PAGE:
Dividend yield is the amount of dividend that a company pays (on an annual basis) expressed as a ratio compared to the company current stock price. It is expressed as a percentage and indicates attractiveness of investing in a company’s stocks purely based on dividend return and its important ratio for income type investors.
Dividend yield is calculated by dividing the annual dividend per share amount that the company pays by the current value of the company share. The formula:
Dividend Yield Ratio = Annual Dividend per Share / Market Value per Share
From the formula it follows that the dividend yield will be inversely correlated with the stock price. So, assuming the dividend per share is not increased to lowered, when the stock price on a company is rising the dividend yield will fall and inversely when the stock price is falling the dividend yield will be rising.
Since dividend yield is the amount that a company is paying back to investors it makes sense that the higher the number the better for the individual investors. There are some caveats to that though. First when investing in stock for the dividend yield the investor has to be aware on the sustainability and predictability on the dividend being paid in the future. For this the investors should pay attention to he dividend payout ratio and the dividend payments history of the company as well as the overall future prospects of the business.
|USAC USA Compression Partners LP||14.04%||$1.45B||Oil & Gas Equipment & Services|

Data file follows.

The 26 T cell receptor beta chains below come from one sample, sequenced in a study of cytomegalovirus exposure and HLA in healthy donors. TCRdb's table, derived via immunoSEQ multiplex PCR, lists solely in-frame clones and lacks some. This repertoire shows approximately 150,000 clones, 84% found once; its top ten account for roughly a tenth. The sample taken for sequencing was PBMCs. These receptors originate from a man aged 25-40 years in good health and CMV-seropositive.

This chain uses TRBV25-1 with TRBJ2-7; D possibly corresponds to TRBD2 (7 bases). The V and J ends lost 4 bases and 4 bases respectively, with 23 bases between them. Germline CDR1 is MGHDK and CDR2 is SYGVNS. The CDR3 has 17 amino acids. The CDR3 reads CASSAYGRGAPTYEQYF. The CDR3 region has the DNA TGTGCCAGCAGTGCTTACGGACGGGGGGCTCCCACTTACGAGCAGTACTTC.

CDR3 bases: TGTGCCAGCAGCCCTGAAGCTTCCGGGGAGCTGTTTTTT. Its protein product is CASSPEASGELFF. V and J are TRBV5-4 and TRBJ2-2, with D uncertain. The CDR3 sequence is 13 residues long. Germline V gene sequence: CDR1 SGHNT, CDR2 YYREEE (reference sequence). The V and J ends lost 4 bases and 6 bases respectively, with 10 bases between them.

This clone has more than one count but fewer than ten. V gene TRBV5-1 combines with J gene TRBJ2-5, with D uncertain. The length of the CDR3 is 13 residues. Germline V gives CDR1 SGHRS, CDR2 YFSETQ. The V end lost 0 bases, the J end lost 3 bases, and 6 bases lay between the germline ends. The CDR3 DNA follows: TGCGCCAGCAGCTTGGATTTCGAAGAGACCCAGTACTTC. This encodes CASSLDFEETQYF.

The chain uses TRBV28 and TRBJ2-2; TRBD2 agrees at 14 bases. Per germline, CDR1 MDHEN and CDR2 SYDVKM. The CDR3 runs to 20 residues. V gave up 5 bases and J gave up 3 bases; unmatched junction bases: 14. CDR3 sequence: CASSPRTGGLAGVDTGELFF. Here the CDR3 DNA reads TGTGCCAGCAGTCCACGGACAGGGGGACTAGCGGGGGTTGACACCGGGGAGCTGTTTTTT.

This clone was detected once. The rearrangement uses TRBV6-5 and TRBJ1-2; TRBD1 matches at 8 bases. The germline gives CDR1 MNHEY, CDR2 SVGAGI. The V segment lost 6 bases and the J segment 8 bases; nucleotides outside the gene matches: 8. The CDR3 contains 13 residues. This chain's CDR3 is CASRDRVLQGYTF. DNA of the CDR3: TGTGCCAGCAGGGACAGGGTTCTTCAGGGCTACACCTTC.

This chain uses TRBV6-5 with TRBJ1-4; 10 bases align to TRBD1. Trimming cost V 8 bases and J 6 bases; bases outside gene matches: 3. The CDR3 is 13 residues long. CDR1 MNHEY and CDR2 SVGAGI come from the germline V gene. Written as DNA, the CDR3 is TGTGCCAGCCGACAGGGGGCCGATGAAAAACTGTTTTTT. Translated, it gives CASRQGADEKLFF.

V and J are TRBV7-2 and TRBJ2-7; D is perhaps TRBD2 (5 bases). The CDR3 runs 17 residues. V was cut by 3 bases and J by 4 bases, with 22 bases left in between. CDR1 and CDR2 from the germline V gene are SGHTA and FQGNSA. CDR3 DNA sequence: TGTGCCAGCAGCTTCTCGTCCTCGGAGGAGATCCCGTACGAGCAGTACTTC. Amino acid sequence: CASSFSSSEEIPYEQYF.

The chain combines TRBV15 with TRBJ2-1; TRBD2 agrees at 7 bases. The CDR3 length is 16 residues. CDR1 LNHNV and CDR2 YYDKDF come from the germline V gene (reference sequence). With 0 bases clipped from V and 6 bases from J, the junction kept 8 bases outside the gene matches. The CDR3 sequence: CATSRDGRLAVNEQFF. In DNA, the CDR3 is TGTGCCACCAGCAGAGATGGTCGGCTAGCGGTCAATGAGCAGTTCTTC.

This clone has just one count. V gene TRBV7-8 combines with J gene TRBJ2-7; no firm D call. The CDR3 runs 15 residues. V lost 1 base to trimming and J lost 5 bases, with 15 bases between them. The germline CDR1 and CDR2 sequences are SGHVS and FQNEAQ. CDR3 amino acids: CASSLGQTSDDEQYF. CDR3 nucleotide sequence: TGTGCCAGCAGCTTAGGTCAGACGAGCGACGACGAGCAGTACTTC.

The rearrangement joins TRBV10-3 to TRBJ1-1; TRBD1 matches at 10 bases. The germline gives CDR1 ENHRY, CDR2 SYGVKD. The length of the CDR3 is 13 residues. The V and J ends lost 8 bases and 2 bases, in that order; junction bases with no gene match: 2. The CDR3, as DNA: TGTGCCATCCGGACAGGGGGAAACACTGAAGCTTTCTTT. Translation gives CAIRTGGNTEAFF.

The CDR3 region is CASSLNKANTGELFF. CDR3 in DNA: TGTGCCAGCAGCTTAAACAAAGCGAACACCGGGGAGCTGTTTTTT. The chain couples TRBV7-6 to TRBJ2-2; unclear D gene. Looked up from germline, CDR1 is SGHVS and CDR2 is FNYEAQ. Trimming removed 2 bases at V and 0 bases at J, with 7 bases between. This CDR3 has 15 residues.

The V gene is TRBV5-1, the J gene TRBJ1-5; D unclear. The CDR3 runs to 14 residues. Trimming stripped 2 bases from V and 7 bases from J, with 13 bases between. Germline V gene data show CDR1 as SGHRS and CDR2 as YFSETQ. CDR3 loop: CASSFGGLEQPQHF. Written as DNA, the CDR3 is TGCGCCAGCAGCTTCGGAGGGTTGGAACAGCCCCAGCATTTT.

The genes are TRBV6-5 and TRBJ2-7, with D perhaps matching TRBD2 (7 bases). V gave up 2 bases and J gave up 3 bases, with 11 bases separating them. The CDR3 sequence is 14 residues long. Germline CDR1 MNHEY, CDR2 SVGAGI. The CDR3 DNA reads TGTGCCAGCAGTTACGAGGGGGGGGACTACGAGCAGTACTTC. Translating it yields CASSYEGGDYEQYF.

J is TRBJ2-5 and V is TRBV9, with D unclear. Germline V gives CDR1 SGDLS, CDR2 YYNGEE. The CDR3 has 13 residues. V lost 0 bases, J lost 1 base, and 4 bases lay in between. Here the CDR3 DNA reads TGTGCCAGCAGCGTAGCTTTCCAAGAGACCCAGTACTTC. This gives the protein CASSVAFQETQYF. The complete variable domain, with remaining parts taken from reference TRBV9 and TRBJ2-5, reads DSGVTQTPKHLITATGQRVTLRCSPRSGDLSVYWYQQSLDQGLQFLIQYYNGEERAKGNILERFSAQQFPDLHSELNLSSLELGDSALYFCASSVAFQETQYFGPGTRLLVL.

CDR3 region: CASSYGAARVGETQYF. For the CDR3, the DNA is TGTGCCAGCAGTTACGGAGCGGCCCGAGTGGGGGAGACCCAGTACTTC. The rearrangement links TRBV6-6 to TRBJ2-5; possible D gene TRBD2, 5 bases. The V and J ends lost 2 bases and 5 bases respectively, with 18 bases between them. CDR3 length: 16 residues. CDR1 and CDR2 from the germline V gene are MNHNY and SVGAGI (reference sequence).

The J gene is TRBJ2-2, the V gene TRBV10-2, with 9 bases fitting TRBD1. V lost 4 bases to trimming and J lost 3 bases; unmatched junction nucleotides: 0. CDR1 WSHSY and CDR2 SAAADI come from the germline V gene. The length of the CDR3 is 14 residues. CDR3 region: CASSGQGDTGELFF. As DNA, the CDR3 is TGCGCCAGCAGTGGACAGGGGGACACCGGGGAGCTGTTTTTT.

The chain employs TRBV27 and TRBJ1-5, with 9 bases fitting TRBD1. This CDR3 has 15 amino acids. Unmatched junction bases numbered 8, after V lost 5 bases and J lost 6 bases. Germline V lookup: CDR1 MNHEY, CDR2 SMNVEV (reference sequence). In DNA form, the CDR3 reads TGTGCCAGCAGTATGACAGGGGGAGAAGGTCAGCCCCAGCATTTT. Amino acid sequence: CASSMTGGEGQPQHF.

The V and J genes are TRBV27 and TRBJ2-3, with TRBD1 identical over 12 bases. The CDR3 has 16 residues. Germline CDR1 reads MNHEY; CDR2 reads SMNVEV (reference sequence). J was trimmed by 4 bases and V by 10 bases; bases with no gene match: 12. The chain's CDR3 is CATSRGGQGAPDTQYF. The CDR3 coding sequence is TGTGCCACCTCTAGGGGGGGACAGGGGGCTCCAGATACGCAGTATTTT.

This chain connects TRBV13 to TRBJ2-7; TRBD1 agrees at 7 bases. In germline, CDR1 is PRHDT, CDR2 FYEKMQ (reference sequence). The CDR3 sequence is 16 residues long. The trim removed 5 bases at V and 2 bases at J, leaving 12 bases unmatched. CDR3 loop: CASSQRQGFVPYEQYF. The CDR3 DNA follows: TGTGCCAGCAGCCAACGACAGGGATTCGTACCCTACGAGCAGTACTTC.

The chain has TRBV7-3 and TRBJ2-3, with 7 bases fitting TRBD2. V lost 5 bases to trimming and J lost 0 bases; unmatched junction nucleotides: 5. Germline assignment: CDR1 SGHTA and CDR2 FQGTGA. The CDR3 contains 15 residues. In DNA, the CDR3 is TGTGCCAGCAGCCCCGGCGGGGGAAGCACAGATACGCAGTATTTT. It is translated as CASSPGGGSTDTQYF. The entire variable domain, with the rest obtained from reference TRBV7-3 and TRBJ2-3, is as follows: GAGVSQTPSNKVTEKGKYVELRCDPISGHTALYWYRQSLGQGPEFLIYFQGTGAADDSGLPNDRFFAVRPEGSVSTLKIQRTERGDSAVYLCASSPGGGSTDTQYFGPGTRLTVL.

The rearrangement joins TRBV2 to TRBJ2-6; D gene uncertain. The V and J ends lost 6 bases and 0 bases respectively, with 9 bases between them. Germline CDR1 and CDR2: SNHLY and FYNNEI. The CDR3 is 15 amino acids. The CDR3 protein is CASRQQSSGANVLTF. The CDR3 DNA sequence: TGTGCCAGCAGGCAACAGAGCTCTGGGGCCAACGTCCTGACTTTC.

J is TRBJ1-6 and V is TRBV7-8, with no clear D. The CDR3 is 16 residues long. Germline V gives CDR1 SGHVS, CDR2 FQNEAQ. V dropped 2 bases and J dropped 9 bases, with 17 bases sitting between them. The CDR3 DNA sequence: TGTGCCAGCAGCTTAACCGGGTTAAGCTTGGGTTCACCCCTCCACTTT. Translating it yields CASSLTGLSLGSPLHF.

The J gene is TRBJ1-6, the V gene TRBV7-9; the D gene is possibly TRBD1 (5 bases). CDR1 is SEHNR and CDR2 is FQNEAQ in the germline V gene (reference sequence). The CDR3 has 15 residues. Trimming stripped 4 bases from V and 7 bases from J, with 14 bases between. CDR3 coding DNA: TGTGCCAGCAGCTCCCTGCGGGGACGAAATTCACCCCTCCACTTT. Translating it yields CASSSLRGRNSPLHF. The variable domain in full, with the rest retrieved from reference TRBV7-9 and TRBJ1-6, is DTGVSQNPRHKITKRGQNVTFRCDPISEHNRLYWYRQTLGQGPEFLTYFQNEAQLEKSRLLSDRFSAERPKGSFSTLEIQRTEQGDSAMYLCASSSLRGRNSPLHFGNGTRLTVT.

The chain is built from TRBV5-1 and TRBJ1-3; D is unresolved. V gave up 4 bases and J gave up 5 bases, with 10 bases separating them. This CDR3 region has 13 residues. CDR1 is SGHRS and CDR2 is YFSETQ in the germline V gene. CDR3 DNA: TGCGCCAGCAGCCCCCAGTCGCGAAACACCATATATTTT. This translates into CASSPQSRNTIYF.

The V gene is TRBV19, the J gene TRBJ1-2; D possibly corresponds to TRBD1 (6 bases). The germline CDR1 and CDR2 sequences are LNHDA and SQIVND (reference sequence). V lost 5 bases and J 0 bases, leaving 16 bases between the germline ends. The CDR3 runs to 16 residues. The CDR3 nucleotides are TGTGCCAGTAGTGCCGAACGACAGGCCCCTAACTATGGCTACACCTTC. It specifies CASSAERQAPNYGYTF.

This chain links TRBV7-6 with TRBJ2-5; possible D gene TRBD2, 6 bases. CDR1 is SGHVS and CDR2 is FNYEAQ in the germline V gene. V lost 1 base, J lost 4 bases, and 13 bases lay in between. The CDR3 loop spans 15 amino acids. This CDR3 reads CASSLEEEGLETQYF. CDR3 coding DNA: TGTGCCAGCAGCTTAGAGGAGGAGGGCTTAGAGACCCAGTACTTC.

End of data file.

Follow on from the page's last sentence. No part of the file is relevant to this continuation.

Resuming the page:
|SHLX Shell Midstream Partners LP||13.43%||$4.45B||Oil & Gas Midstream|
|EARN Ellington Residential Mortgage REIT||12.94%||$135.95M||REIT - Mortgage|
|CHMI Cherry Hill Mortgage Investment Corp||12.69%||$152.38M||REIT - Mortgage|
|MSB Mesabi Trust||12.48%||$300.71M||Steel|
Paying a divided is one of the direct ways a company can returns funds to the investors. So if you are investing in a stock for the income and are seeking consistent returns every year, the dividend yield will show you how much you are earning for each dollar invested in the company (at the specific stock price). Consistent dividend paying companies are usually older and more mature businesses usually from sectors like utilities or consumer staples. New and relatively small and still growing businesses usually don’t pay dividend or if they do its a lower percentage of their earnings as they are better of investing those funds in spring the businesses.